They really are little monkeys. Having introduced the term ‘redacting’ into the popular vocabulary, been caught snouting in the trough of public money, and telling blatant porkies on national TV, you’d have thought common sense would have been instilled into our political specimens.
But it seems a few are still at it. However, no doubt the lure of easy financial pickings, plus the possibility of ‘positions of power’ for no formal training or qualifications, has always been attractive to a minority for whom a conscience is not obligatory.
And so it’s refreshing that our two stalwart local MPs appear unblemished by such taints, and as a further accolade are solidly supporting the Citizen’s campaign for a new A&E Department at Milton Keynes Hospital.
And thereby lies a contrast, for with one family member having recently been in MK Hospital Ward 21, I’m in awe of the selfless dedication of the rank and file staff who, although obviously under pressure, have always been professional, attentive and courteous. Motivated by caring and not – and certainly not on NHS wages – by greed or gain.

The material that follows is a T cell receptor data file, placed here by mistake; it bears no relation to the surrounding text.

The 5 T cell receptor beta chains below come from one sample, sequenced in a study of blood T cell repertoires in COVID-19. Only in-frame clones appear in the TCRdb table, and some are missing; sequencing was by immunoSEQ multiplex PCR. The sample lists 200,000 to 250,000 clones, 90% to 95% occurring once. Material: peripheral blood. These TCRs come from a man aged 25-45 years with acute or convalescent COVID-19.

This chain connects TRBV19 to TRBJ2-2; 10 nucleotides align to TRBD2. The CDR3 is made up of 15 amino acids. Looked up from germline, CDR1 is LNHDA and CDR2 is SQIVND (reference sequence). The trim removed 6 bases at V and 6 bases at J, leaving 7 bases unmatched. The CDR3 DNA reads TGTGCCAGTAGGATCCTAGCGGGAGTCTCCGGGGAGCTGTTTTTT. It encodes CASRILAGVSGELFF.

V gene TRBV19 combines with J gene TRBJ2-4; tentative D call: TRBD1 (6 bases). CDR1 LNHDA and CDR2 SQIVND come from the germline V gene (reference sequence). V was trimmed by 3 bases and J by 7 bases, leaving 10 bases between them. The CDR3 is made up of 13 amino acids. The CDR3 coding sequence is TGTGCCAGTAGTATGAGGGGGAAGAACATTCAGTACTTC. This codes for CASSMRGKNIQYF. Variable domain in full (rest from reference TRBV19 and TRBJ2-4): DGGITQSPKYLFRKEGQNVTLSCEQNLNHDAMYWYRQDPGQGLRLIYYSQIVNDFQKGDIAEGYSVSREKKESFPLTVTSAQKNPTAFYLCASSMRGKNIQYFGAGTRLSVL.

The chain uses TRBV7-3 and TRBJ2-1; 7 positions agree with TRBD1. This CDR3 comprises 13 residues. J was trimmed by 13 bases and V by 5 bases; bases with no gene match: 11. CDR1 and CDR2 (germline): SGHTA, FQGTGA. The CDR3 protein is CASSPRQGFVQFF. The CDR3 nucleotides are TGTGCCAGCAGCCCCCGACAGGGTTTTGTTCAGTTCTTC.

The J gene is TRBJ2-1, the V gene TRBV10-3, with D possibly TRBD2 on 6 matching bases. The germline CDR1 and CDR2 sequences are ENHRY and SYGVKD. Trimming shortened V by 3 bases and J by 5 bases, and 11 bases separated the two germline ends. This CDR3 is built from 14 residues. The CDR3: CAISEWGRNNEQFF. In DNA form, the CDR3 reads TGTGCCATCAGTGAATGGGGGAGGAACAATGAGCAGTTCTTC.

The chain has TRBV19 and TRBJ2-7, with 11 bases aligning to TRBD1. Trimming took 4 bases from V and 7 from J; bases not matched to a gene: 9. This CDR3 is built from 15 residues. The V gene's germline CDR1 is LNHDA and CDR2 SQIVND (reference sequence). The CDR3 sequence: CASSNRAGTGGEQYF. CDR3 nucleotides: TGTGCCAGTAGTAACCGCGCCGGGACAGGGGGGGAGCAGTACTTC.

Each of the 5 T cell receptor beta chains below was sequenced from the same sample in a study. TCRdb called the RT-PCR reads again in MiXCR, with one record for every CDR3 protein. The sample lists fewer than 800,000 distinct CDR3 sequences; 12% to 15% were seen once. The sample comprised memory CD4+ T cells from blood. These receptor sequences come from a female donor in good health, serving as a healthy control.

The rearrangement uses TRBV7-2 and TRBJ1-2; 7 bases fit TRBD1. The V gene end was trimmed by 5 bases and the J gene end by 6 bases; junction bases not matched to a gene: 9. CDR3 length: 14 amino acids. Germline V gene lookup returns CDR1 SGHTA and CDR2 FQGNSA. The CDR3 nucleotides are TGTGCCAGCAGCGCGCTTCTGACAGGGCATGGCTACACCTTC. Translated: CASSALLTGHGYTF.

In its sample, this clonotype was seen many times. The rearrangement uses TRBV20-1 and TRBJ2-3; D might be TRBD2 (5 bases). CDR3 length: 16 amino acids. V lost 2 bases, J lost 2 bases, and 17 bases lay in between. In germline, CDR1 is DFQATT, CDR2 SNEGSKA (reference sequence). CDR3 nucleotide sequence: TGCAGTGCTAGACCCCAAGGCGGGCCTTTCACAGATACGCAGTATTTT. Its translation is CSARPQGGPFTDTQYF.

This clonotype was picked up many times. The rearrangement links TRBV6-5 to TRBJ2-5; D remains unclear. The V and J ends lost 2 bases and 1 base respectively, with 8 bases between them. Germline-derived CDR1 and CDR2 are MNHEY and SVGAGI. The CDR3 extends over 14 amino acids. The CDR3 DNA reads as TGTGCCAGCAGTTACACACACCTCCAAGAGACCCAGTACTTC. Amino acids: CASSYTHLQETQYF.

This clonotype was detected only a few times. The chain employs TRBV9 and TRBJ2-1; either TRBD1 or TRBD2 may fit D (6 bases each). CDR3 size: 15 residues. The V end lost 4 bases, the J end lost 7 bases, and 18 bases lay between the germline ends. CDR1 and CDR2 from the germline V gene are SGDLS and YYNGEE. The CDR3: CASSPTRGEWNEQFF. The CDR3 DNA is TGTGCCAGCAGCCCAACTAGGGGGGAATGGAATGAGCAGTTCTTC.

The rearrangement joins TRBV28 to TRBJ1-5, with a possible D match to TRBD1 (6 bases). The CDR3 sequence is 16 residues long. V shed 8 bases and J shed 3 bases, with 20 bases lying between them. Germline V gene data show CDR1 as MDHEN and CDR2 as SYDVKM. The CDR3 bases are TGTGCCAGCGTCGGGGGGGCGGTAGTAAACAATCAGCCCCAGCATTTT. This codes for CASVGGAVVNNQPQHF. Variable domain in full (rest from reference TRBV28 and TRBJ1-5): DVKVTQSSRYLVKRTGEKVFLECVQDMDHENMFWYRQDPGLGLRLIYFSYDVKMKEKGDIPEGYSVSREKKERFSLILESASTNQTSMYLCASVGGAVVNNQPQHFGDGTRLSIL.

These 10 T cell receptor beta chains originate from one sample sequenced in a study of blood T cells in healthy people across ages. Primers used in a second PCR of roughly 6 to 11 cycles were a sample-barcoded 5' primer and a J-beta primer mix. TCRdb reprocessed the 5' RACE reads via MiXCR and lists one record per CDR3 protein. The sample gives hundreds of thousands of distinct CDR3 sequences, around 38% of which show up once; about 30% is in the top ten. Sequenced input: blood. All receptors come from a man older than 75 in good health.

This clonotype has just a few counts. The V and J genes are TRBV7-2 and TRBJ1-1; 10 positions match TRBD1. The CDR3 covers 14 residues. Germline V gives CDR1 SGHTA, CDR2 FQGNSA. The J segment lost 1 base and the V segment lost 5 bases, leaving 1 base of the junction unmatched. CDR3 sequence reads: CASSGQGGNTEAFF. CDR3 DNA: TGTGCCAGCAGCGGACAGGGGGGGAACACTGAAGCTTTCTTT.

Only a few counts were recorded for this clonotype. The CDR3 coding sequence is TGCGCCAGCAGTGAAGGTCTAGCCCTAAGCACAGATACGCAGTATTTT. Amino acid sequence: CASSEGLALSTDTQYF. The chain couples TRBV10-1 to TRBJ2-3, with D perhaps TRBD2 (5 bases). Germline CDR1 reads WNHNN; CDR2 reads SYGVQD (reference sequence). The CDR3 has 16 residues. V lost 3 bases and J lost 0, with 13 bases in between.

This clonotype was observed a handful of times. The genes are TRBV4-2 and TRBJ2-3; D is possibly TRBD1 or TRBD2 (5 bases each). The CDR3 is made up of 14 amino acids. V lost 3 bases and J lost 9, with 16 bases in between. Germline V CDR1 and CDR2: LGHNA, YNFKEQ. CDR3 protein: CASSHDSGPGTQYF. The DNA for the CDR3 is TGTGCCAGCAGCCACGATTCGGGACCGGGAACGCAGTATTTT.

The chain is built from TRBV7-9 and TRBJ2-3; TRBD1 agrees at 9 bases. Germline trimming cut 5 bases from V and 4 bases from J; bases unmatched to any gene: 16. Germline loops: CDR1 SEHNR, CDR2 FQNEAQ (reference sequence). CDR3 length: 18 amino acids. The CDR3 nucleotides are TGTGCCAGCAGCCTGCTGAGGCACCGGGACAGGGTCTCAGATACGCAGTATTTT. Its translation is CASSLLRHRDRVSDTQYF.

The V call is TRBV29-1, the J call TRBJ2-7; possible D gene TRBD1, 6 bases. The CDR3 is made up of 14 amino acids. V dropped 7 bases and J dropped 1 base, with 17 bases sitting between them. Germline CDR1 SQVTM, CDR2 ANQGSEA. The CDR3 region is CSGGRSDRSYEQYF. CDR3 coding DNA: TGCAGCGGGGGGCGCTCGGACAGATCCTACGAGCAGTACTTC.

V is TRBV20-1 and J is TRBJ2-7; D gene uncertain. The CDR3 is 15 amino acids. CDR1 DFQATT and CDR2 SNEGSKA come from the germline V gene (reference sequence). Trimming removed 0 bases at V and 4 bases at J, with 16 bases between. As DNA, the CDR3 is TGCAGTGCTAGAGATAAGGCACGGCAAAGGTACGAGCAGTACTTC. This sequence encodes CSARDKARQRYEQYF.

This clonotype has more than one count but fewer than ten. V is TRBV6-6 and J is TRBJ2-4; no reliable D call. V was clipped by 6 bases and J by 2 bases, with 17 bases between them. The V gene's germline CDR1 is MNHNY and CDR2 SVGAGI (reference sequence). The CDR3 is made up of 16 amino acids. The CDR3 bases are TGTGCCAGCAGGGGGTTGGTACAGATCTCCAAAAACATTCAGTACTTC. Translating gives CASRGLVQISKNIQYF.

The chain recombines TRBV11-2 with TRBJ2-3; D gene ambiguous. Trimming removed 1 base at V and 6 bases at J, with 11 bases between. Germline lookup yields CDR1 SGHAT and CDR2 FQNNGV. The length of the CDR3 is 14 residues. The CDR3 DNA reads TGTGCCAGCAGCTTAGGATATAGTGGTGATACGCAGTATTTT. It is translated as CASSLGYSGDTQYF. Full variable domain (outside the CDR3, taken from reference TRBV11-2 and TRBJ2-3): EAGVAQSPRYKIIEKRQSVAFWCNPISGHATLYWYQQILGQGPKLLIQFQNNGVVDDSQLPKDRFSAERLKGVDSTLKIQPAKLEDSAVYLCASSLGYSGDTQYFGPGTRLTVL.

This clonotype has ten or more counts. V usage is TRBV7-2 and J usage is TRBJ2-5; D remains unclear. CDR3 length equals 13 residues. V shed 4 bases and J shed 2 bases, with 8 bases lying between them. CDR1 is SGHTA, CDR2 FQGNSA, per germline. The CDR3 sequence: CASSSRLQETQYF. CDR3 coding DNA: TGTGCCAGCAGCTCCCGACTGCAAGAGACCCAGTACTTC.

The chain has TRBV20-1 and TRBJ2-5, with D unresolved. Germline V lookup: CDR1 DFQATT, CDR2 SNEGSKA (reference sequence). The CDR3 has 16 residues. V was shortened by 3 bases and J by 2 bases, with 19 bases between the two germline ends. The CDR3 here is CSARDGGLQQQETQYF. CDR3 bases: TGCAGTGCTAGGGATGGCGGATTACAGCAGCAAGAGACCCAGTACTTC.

And it beggars belief that they sometimes have to cope with verbal or even physical abuse, paradoxically by the ‘it’s me ‘uman rights’ brigade that seems to have lately been spawned by the Welfare State.
But what of medical provision in days gone by. Well, except for the rich there wasn’t much. However, residents in Stony Stratford could be looked after by subscribing to the Provident Dispensary, established in 1866 next to the Cottage Hospital on the Green.
In fact by the end of the century the average number of patients totalled some 3,000, with 25 in-patients, under the auspices of the eminently qualified and well respected William Bull and Thomas Maguire.
Then in 1908 came the founding of the Stony Stratford and District Sick Nursing Association, due not least to the Reverend Last.
But back to today, and if there’s any further nonsense from the political menagerie perhaps a suitable penance would be to incarcerate the guilty parties in the local A&E.
To serve a few shifts to see how, without lies and ‘spin’, real professionals cope with real pressures and for selfless reasons. And there perhaps seek redemption, before a final Judgement much worse than the electorates in that great House of Commons in the sky.